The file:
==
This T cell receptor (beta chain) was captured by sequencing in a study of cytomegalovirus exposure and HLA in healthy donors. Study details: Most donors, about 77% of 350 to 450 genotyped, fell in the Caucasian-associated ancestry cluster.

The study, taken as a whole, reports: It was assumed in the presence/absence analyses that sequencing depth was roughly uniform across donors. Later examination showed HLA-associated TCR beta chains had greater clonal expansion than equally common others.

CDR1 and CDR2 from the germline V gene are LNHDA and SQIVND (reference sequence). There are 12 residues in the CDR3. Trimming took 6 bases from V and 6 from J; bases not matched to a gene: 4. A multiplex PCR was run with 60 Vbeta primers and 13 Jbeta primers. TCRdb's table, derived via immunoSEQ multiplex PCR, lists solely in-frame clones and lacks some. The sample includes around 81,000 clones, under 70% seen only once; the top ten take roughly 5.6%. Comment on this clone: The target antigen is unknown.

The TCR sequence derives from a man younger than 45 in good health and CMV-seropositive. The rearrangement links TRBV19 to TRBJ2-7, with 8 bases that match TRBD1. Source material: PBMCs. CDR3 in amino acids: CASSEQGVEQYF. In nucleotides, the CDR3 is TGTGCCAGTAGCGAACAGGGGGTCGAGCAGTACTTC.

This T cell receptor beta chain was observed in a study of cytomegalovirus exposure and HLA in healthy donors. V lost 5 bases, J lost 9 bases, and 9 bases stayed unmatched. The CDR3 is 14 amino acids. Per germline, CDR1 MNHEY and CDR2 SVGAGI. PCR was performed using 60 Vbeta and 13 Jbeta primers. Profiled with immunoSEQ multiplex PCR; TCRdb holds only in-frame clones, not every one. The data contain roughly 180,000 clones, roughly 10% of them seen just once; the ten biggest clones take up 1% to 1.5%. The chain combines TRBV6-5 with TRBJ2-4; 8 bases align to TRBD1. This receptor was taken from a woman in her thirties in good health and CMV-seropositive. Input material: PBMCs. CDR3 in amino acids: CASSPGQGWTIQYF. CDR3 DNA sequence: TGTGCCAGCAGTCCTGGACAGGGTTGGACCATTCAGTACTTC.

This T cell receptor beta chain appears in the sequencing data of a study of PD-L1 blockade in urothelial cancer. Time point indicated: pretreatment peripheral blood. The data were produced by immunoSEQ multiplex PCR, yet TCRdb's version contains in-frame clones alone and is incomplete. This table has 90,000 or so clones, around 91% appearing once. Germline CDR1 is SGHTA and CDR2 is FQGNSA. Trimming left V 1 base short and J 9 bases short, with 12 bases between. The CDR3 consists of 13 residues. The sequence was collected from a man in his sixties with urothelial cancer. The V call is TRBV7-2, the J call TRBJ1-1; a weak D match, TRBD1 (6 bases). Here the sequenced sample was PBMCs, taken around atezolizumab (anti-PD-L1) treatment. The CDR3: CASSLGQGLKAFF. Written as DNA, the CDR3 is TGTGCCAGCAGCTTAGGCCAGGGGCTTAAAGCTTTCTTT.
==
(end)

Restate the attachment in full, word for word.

This T cell receptor (beta chain) was captured by sequencing in a study of cytomegalovirus exposure and HLA in healthy donors. Study details: Most donors, about 77% of 350 to 450 genotyped, fell in the Caucasian-associated ancestry cluster.

The study, taken as a whole, reports: It was assumed in the presence/absence analyses that sequencing depth was roughly uniform across donors. Later examination showed HLA-associated TCR beta chains had greater clonal expansion than equally common others.

CDR1 and CDR2 from the germline V gene are LNHDA and SQIVND (reference sequence). There are 12 residues in the CDR3. Trimming took 6 bases from V and 6 from J; bases not matched to a gene: 4. A multiplex PCR was run with 60 Vbeta primers and 13 Jbeta primers. TCRdb's table, derived via immunoSEQ multiplex PCR, lists solely in-frame clones and lacks some. The sample includes around 81,000 clones, under 70% seen only once; the top ten take roughly 5.6%. Comment on this clone: The target antigen is unknown.

The TCR sequence derives from a man younger than 45 in good health and CMV-seropositive. The rearrangement links TRBV19 to TRBJ2-7, with 8 bases that match TRBD1. Source material: PBMCs. CDR3 in amino acids: CASSEQGVEQYF. In nucleotides, the CDR3 is TGTGCCAGTAGCGAACAGGGGGTCGAGCAGTACTTC.

This T cell receptor beta chain was observed in a study of cytomegalovirus exposure and HLA in healthy donors. V lost 5 bases, J lost 9 bases, and 9 bases stayed unmatched. The CDR3 is 14 amino acids. Per germline, CDR1 MNHEY and CDR2 SVGAGI. PCR was performed using 60 Vbeta and 13 Jbeta primers. Profiled with immunoSEQ multiplex PCR; TCRdb holds only in-frame clones, not every one. The data contain roughly 180,000 clones, roughly 10% of them seen just once; the ten biggest clones take up 1% to 1.5%. The chain combines TRBV6-5 with TRBJ2-4; 8 bases align to TRBD1. This receptor was taken from a woman in her thirties in good health and CMV-seropositive. Input material: PBMCs. CDR3 in amino acids: CASSPGQGWTIQYF. CDR3 DNA sequence: TGTGCCAGCAGTCCTGGACAGGGTTGGACCATTCAGTACTTC.

This T cell receptor beta chain appears in the sequencing data of a study of PD-L1 blockade in urothelial cancer. Time point indicated: pretreatment peripheral blood. The data were produced by immunoSEQ multiplex PCR, yet TCRdb's version contains in-frame clones alone and is incomplete. This table has 90,000 or so clones, around 91% appearing once. Germline CDR1 is SGHTA and CDR2 is FQGNSA. Trimming left V 1 base short and J 9 bases short, with 12 bases between. The CDR3 consists of 13 residues. The sequence was collected from a man in his sixties with urothelial cancer. The V call is TRBV7-2, the J call TRBJ1-1; a weak D match, TRBD1 (6 bases). Here the sequenced sample was PBMCs, taken around atezolizumab (anti-PD-L1) treatment. The CDR3: CASSLGQGLKAFF. Written as DNA, the CDR3 is TGTGCCAGCAGCTTAGGCCAGGGGCTTAAAGCTTTCTTT.